The push for a digital future has gathered speed and force, with key technology able to improve and transform business models. New and emerging technologies such as the Internet of Things (IoT), artificial intelligence (AI), augmented reality (AR), blockchain, and the metaverse provide significant opportunities for businesses. However, despite the benefits of these transformative technologies, there are also challenges that businesses must overcome to thrive in the new digital era.
Tackling the growing and evolving digital attack surface involves more than a preventative approach. As it stands, organisations can no longer afford to simply guard against cyber threats; instead, they must reduce operational risk by increasing the cyber maturity level of the business. Cybersecurity maturity has become a crucial component in identifying, protecting, detecting, responding, and recovering in a way that goes beyond compliance to meet the unique security vulnerabilities posed to an individual organisation. Achieving cybersecurity maturity helps IT security teams within an organisation report on the status of their security posture with confidence.
Currently, organisations face significant challenges when it comes to detecting and remediating breaches. According to Fortinet’s Networking and Cybersecurity Adoption Index 2022, less than 49% of the organisations surveyed could detect a breach in less than 30 days, suggesting that most organisations are at risk of advanced, persistent threats that could go unnoticed for longer than 30 days. Moreover, 23% of businesses take between two and three months to detect a security breach, significantly impacting the security of the affected individuals and any financial and reputation loss that the organisation incurs.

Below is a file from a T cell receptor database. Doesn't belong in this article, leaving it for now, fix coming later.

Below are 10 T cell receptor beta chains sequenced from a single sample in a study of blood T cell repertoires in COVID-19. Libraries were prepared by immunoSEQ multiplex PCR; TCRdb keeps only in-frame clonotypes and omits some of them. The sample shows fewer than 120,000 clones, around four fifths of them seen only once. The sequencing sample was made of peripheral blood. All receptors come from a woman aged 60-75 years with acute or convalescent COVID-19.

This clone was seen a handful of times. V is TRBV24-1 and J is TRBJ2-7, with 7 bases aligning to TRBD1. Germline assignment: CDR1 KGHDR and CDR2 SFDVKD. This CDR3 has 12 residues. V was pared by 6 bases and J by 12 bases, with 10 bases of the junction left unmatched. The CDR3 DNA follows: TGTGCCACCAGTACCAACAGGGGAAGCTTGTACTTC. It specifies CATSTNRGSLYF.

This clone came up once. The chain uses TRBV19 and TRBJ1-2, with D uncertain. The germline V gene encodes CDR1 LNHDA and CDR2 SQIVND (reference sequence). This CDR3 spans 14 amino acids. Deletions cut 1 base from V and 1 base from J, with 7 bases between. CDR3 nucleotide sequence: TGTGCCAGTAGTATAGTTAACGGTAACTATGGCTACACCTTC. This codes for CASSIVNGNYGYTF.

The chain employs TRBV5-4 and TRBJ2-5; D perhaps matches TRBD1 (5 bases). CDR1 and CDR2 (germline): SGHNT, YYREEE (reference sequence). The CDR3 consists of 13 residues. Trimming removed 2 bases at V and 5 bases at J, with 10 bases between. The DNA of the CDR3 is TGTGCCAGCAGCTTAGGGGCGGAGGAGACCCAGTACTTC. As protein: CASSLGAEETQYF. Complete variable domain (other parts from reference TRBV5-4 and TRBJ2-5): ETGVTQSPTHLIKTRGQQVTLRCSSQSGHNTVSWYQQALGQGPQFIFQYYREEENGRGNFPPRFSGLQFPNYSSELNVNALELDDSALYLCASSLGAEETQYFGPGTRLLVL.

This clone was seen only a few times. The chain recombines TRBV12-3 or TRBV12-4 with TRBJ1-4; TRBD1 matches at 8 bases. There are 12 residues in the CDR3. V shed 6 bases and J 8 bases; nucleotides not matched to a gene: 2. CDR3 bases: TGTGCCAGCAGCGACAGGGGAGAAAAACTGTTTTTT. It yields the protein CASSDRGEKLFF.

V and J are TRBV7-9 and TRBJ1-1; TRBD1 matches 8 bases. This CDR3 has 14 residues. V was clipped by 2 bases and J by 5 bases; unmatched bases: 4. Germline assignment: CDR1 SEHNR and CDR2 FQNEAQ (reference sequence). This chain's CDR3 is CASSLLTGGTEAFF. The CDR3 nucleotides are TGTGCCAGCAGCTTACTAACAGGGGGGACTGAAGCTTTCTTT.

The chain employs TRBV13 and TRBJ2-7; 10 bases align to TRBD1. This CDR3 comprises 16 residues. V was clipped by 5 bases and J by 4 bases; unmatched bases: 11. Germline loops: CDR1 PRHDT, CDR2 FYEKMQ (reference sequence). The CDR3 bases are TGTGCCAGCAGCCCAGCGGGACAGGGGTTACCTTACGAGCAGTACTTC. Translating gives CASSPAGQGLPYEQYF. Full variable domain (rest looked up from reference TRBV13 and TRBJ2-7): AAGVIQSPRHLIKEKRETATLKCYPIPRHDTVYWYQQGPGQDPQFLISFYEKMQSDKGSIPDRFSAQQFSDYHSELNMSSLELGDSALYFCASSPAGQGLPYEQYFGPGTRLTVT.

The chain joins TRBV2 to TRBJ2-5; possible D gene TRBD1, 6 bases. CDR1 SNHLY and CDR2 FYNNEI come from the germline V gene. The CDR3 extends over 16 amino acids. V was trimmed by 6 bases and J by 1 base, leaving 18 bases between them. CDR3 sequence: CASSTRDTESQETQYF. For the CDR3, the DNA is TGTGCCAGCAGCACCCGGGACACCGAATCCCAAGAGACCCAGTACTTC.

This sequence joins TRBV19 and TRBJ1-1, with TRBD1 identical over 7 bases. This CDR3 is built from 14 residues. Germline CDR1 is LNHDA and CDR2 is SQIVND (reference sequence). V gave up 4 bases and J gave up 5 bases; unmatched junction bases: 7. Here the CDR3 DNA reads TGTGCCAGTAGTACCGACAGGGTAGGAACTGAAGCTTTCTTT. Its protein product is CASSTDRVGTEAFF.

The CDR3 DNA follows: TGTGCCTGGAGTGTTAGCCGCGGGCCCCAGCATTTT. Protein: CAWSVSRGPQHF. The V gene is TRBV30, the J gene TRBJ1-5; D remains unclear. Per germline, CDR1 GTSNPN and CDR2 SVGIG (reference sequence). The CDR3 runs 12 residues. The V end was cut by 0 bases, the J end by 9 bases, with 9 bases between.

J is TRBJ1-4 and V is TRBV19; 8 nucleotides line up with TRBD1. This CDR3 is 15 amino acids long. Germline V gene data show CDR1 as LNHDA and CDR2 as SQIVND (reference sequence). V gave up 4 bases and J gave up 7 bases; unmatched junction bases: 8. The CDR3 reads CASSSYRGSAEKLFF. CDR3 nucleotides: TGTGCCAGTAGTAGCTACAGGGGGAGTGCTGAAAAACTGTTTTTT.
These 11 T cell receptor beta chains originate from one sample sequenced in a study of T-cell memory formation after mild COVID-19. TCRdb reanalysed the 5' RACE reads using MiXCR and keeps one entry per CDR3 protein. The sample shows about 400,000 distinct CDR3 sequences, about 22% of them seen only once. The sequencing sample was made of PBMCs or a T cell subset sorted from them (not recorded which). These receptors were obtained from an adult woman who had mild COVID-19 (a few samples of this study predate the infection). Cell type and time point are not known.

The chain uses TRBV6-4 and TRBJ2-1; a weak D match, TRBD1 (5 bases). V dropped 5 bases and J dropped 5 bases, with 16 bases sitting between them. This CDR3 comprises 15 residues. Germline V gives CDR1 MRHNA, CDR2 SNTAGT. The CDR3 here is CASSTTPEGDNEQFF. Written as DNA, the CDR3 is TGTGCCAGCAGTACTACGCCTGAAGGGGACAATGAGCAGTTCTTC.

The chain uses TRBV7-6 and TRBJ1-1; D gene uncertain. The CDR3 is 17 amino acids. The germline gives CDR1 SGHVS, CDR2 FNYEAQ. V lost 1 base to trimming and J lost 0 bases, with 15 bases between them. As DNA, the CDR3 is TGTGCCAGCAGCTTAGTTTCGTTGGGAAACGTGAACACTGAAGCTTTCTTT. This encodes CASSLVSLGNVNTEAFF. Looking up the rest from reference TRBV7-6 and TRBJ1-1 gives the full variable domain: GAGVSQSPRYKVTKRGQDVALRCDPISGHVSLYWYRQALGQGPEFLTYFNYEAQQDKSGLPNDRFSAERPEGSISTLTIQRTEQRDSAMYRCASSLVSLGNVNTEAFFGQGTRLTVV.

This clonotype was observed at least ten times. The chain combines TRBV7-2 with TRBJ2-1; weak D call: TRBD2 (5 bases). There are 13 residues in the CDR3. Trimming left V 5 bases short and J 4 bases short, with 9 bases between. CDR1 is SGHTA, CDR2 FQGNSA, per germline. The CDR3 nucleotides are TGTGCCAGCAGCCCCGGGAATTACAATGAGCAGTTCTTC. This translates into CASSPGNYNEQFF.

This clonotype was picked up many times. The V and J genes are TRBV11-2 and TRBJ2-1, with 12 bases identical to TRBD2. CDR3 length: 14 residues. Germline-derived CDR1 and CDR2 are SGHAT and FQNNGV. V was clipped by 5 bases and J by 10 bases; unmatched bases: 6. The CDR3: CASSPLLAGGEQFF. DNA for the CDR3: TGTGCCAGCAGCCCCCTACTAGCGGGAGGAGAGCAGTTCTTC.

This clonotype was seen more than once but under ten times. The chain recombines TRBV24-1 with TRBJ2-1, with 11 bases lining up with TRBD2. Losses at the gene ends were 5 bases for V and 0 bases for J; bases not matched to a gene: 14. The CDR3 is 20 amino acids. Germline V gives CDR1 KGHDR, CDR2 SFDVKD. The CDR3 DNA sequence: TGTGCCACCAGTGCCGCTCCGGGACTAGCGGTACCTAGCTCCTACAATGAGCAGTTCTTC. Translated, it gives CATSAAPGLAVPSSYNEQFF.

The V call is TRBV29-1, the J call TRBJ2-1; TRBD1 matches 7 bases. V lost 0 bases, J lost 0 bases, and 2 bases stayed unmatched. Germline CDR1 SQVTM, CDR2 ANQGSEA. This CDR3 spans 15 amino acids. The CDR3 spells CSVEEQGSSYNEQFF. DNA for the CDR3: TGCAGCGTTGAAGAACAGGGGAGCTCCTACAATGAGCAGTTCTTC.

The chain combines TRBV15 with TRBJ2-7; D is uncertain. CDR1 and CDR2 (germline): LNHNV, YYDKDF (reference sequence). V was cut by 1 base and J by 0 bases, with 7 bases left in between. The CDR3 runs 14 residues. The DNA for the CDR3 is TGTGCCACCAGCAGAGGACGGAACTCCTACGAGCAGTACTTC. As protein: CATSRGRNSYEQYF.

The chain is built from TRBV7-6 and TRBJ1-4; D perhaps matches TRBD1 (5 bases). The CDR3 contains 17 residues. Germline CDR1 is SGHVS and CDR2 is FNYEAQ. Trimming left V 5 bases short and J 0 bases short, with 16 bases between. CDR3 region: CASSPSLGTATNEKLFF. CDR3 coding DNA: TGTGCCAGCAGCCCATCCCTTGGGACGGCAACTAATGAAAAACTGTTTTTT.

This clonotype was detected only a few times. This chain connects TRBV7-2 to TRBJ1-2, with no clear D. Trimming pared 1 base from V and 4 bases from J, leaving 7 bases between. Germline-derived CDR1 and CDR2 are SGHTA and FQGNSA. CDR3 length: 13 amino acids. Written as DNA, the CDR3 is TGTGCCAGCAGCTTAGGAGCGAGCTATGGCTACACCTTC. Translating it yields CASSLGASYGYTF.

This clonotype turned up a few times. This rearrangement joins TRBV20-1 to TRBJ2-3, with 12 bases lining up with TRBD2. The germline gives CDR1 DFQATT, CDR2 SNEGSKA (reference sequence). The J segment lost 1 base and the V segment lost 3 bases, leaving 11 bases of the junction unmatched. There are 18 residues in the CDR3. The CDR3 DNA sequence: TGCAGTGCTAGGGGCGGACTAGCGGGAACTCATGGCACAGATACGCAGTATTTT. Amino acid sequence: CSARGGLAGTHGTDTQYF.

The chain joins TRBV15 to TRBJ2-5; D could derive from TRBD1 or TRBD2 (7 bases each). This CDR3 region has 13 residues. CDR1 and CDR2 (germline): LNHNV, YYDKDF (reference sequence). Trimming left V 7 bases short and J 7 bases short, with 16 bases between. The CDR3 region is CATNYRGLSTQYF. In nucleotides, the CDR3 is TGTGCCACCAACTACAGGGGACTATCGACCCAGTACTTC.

The limited focus on procedures and policies suggests that the cyber maturity levels for many organisations are not as high as they should be. Although businesses have procedures and policies in place, this lesser focus, which includes not building a culture that is focused on IT security to support them, means they are not integrated into a holistic cybersecurity strategy. Therefore, the focus for organisations must be on reducing operational risk through increasing cyber maturity levels. This requires businesses to assess their current maturity level to identify current gaps in compliance and risk management of assets. From there, they need to decide where they want to be in the future and implement a framework that provides a path to a higher level of maturity.
For the finance sector, the Australian Prudential Regulation Authority (APRA) is continuing its heightened focus on operational and technological resilience by delivering on its cybersecurity strategy. APRA-regulated industries must ensure they are adhering to best practices for IT security and are making informed decisions for the long term.
However, cyber resilience isn’t limited to financial institutions. Businesses across all industries must apply frameworks applicable to zero trust. A zero trust network architecture (ZTNA) assumes that breaches are inevitable and likely already occur. People trust people, but data is not people. The intent of zero trust is to remove the human emotion out of what people think should be trusted and put controls in place that can help people trust the data and identity they expect to see.
Zero trust isn’t just about trust and verification; it’s also about understanding what it means for business outcomes. Adopting zero trust is an organisation-wide journey that is as much about how a business manages risk across the organisation as it is about evolving technological capabilities. With ZTNA in place, it becomes easier to define the processes and procedures an organisation must take to assess, monitor, and mitigate cyber risk.